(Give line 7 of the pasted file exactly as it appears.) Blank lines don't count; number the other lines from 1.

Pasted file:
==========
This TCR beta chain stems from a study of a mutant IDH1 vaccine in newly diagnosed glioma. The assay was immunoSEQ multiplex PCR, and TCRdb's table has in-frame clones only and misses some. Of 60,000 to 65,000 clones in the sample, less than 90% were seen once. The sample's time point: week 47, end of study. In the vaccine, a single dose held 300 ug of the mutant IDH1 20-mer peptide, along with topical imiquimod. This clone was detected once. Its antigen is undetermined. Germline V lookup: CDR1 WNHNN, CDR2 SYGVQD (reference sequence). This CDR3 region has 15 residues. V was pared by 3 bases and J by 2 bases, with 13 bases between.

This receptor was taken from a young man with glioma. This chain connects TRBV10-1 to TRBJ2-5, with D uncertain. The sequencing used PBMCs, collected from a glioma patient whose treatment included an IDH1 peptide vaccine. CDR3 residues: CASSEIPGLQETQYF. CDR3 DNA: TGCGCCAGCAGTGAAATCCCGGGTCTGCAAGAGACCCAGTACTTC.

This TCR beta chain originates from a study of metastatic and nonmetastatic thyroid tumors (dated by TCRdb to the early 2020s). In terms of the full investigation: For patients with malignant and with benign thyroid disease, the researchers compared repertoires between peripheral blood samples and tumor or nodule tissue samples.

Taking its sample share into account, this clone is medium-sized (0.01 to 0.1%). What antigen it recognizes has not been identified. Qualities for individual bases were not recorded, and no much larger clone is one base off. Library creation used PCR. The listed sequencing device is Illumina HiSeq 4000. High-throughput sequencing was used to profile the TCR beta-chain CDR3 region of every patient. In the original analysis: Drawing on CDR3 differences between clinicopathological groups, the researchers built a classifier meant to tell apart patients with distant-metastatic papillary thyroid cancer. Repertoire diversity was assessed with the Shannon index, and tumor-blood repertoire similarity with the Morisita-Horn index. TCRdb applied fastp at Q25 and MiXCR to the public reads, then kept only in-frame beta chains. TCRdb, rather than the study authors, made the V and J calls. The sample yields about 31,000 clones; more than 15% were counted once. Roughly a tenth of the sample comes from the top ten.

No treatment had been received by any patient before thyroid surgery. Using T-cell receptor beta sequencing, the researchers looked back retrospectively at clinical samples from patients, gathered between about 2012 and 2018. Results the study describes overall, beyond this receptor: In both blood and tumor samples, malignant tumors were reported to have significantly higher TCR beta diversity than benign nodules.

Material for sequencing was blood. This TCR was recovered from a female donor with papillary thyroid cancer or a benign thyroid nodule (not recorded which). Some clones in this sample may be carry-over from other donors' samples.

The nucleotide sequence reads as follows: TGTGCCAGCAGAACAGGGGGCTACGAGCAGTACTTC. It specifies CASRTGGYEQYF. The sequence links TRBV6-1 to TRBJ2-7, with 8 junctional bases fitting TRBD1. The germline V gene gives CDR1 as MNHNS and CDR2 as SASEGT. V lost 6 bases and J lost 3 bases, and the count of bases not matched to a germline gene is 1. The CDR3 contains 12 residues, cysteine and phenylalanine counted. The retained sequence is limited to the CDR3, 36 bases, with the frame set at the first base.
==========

The nucleotide sequence reads as follows: TGTGCCAGCAGAACAGGGGGCTACGAGCAGTACTTC. It specifies CASRTGGYEQYF. The sequence links TRBV6-1 to TRBJ2-7, with 8 junctional bases fitting TRBD1. The germline V gene gives CDR1 as MNHNS and CDR2 as SASEGT. V lost 6 bases and J lost 3 bases, and the count of bases not matched to a germline gene is 1. The CDR3 contains 12 residues, cysteine and phenylalanine counted. The retained sequence is limited to the CDR3, 36 bases, with the frame set at the first base.